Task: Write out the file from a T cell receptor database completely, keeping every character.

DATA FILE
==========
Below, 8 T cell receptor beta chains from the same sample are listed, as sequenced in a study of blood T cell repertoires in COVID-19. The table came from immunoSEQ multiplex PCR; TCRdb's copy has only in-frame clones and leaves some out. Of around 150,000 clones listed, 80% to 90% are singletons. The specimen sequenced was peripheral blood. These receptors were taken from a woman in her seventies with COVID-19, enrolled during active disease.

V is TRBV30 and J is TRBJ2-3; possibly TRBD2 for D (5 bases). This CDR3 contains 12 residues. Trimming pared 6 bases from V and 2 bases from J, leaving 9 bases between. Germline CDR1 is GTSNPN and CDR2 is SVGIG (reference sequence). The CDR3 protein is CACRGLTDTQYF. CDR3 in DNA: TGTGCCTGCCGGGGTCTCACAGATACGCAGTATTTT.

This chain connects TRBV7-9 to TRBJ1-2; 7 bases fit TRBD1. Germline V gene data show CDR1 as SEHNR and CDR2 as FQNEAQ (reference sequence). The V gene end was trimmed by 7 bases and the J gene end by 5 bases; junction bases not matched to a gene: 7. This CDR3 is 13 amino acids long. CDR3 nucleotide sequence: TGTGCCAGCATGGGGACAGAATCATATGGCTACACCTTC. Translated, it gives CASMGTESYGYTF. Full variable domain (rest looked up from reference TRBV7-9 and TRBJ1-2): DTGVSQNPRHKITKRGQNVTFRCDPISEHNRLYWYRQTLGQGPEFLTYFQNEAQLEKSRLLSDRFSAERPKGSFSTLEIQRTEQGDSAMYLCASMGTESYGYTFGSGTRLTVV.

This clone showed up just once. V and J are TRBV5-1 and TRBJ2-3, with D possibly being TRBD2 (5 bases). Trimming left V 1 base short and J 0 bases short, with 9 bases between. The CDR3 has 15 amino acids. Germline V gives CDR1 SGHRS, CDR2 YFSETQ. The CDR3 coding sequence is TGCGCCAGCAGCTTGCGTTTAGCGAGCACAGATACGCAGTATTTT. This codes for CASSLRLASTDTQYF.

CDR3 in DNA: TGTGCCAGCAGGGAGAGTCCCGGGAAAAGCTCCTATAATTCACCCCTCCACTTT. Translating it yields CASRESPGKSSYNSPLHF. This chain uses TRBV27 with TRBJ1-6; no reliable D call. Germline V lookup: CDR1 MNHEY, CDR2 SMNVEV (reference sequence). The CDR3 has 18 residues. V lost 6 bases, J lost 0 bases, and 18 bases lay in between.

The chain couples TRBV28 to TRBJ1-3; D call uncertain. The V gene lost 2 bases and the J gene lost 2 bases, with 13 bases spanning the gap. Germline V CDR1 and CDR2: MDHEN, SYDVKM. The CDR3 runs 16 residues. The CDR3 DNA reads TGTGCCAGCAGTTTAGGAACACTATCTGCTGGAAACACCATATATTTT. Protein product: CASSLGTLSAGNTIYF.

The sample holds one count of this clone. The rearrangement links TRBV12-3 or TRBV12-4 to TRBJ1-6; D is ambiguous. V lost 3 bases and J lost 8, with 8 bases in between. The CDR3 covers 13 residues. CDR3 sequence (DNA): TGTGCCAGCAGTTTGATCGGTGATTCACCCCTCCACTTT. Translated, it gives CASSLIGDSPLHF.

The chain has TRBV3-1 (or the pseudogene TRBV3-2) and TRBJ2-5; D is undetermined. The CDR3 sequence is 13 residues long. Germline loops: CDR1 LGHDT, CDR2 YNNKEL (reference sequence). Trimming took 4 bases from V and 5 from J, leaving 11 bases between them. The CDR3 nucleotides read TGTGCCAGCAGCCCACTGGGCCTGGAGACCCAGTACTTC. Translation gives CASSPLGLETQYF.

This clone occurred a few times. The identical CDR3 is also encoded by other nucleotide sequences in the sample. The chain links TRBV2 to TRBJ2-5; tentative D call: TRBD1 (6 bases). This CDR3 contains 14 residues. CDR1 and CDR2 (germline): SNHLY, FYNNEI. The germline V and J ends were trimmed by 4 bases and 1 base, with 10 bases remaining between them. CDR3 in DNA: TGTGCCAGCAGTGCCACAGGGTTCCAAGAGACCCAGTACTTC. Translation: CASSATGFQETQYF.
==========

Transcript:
Below, 8 T cell receptor beta chains from the same sample are listed, as sequenced in a study of blood T cell repertoires in COVID-19. The table came from immunoSEQ multiplex PCR; TCRdb's copy has only in-frame clones and leaves some out. Of around 150,000 clones listed, 80% to 90% are singletons. The specimen sequenced was peripheral blood. These receptors were taken from a woman in her seventies with COVID-19, enrolled during active disease.

V is TRBV30 and J is TRBJ2-3; possibly TRBD2 for D (5 bases). This CDR3 contains 12 residues. Trimming pared 6 bases from V and 2 bases from J, leaving 9 bases between. Germline CDR1 is GTSNPN and CDR2 is SVGIG (reference sequence). The CDR3 protein is CACRGLTDTQYF. CDR3 in DNA: TGTGCCTGCCGGGGTCTCACAGATACGCAGTATTTT.

This chain connects TRBV7-9 to TRBJ1-2; 7 bases fit TRBD1. Germline V gene data show CDR1 as SEHNR and CDR2 as FQNEAQ (reference sequence). The V gene end was trimmed by 7 bases and the J gene end by 5 bases; junction bases not matched to a gene: 7. This CDR3 is 13 amino acids long. CDR3 nucleotide sequence: TGTGCCAGCATGGGGACAGAATCATATGGCTACACCTTC. Translated, it gives CASMGTESYGYTF. Full variable domain (rest looked up from reference TRBV7-9 and TRBJ1-2): DTGVSQNPRHKITKRGQNVTFRCDPISEHNRLYWYRQTLGQGPEFLTYFQNEAQLEKSRLLSDRFSAERPKGSFSTLEIQRTEQGDSAMYLCASMGTESYGYTFGSGTRLTVV.

This clone showed up just once. V and J are TRBV5-1 and TRBJ2-3, with D possibly being TRBD2 (5 bases). Trimming left V 1 base short and J 0 bases short, with 9 bases between. The CDR3 has 15 amino acids. Germline V gives CDR1 SGHRS, CDR2 YFSETQ. The CDR3 coding sequence is TGCGCCAGCAGCTTGCGTTTAGCGAGCACAGATACGCAGTATTTT. This codes for CASSLRLASTDTQYF.

CDR3 in DNA: TGTGCCAGCAGGGAGAGTCCCGGGAAAAGCTCCTATAATTCACCCCTCCACTTT. Translating it yields CASRESPGKSSYNSPLHF. This chain uses TRBV27 with TRBJ1-6; no reliable D call. Germline V lookup: CDR1 MNHEY, CDR2 SMNVEV (reference sequence). The CDR3 has 18 residues. V lost 6 bases, J lost 0 bases, and 18 bases lay in between.

The chain couples TRBV28 to TRBJ1-3; D call uncertain. The V gene lost 2 bases and the J gene lost 2 bases, with 13 bases spanning the gap. Germline V CDR1 and CDR2: MDHEN, SYDVKM. The CDR3 runs 16 residues. The CDR3 DNA reads TGTGCCAGCAGTTTAGGAACACTATCTGCTGGAAACACCATATATTTT. Protein product: CASSLGTLSAGNTIYF.

The sample holds one count of this clone. The rearrangement links TRBV12-3 or TRBV12-4 to TRBJ1-6; D is ambiguous. V lost 3 bases and J lost 8, with 8 bases in between. The CDR3 covers 13 residues. CDR3 sequence (DNA): TGTGCCAGCAGTTTGATCGGTGATTCACCCCTCCACTTT. Translated, it gives CASSLIGDSPLHF.

The chain has TRBV3-1 (or the pseudogene TRBV3-2) and TRBJ2-5; D is undetermined. The CDR3 sequence is 13 residues long. Germline loops: CDR1 LGHDT, CDR2 YNNKEL (reference sequence). Trimming took 4 bases from V and 5 from J, leaving 11 bases between them. The CDR3 nucleotides read TGTGCCAGCAGCCCACTGGGCCTGGAGACCCAGTACTTC. Translation gives CASSPLGLETQYF.

This clone occurred a few times. The identical CDR3 is also encoded by other nucleotide sequences in the sample. The chain links TRBV2 to TRBJ2-5; tentative D call: TRBD1 (6 bases). This CDR3 contains 14 residues. CDR1 and CDR2 (germline): SNHLY, FYNNEI. The germline V and J ends were trimmed by 4 bases and 1 base, with 10 bases remaining between them. CDR3 in DNA: TGTGCCAGCAGTGCCACAGGGTTCCAAGAGACCCAGTACTTC. Translation: CASSATGFQETQYF.